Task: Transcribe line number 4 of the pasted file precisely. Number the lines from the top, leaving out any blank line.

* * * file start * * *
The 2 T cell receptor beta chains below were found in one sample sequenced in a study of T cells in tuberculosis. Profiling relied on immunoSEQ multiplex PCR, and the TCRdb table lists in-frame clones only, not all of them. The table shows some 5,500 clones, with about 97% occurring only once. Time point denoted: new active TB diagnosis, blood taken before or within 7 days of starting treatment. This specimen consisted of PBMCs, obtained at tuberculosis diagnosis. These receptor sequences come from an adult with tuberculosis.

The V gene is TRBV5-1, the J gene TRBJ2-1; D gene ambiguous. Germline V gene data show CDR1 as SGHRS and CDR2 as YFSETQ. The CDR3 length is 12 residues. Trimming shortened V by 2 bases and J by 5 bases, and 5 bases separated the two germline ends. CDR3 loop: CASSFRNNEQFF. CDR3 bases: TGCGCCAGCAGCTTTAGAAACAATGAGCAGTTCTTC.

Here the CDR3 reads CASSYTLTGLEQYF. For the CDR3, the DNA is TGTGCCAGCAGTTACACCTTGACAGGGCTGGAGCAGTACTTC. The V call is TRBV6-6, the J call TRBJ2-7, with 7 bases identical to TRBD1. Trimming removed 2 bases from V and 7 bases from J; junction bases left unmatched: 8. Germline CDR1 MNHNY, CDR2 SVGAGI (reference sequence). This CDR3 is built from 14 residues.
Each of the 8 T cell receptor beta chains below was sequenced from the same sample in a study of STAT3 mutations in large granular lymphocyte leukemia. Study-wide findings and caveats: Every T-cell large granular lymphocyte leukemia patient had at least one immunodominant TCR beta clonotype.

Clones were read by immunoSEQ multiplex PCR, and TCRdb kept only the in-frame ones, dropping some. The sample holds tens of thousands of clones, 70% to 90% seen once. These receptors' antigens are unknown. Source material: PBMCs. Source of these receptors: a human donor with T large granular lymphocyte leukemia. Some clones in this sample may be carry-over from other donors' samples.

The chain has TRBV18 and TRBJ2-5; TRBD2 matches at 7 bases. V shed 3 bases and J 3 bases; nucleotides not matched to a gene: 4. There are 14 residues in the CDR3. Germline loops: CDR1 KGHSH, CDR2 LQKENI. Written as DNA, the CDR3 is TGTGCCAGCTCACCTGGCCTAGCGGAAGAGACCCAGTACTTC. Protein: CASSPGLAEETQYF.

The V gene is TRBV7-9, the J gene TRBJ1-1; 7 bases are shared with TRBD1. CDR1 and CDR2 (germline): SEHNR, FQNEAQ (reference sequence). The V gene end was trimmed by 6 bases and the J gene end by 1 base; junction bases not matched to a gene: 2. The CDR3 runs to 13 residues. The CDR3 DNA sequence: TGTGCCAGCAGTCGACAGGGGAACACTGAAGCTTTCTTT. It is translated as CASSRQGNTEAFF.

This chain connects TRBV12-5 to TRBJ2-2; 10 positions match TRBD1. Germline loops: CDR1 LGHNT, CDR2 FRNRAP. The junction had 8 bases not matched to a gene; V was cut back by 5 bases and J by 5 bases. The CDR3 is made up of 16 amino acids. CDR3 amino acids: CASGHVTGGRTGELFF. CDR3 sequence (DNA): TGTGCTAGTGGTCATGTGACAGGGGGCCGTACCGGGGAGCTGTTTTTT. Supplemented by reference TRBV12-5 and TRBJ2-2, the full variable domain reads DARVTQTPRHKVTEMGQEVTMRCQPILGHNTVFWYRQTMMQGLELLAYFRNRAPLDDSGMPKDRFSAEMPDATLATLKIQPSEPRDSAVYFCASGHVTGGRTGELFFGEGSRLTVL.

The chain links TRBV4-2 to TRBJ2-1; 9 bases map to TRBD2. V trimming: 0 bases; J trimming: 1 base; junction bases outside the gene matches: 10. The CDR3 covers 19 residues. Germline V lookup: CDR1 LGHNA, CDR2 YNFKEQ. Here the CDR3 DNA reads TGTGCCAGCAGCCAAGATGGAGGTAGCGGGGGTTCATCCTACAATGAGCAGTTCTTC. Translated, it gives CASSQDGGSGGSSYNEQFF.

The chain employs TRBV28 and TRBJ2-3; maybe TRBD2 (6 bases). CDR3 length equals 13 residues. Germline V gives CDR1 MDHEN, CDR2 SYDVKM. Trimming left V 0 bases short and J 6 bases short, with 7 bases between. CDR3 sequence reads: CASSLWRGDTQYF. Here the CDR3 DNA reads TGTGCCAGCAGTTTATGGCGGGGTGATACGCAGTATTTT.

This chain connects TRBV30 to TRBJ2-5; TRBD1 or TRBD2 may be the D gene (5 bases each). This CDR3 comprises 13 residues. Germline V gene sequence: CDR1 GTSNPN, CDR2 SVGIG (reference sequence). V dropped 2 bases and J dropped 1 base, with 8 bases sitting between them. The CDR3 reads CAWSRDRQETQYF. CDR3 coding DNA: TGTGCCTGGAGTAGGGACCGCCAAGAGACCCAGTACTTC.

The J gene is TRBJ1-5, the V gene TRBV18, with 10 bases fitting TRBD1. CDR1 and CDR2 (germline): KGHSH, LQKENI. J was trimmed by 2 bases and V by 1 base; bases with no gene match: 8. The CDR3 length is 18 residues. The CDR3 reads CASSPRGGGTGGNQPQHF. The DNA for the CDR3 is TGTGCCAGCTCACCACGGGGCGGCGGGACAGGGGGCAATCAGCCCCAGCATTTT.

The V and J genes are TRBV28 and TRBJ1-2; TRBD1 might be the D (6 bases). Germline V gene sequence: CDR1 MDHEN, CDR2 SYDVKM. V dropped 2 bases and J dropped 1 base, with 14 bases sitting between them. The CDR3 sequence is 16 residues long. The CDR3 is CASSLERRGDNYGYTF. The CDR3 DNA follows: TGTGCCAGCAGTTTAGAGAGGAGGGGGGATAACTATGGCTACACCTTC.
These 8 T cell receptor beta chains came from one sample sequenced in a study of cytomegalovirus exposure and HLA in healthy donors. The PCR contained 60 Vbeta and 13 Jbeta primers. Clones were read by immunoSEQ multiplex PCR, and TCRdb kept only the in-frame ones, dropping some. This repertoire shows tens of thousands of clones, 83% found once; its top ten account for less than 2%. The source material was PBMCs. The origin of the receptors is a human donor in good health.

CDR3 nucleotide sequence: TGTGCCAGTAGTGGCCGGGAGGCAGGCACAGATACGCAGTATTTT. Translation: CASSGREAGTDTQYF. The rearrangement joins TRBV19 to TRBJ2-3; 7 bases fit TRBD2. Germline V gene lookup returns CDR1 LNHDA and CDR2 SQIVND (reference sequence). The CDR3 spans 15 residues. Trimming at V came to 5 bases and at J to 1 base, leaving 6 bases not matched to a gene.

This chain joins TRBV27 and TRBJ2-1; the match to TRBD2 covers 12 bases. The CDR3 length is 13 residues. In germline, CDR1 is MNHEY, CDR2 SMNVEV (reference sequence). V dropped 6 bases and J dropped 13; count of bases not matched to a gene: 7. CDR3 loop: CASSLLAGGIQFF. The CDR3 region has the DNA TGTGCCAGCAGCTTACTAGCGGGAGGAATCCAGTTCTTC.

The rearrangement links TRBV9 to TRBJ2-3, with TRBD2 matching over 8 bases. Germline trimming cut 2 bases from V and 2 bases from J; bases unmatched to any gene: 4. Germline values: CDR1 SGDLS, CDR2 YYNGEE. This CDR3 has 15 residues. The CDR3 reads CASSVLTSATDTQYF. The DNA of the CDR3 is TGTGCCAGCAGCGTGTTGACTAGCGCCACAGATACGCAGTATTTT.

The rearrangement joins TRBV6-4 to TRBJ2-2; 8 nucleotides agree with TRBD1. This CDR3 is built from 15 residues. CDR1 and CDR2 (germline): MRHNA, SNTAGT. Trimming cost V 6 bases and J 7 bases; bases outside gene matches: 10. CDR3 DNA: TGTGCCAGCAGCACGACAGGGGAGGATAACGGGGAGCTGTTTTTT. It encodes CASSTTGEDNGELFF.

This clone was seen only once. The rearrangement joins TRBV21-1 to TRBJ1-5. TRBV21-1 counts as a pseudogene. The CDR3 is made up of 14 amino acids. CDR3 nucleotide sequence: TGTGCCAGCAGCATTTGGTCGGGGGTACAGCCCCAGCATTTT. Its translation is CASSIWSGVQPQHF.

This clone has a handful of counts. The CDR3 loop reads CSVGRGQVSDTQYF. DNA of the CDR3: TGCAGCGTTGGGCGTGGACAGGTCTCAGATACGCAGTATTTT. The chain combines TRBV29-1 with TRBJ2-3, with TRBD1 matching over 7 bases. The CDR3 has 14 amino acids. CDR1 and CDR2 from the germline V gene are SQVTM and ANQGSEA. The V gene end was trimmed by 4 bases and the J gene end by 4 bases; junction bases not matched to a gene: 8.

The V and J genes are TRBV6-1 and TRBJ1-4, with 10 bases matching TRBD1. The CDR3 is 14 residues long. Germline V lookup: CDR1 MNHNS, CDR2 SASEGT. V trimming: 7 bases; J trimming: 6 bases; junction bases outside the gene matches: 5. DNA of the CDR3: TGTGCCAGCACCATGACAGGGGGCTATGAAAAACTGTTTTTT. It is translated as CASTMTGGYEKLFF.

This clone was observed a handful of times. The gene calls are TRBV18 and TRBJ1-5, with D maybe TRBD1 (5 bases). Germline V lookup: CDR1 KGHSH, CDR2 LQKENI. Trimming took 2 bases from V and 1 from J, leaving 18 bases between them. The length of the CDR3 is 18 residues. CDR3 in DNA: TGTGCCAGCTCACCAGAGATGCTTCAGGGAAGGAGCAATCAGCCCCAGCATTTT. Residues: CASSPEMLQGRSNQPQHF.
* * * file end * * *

Each of the 8 T cell receptor beta chains below was sequenced from the same sample in a study of STAT3 mutations in large granular lymphocyte leukemia. Study-wide findings and caveats: Every T-cell large granular lymphocyte leukemia patient had at least one immunodominant TCR beta clonotype.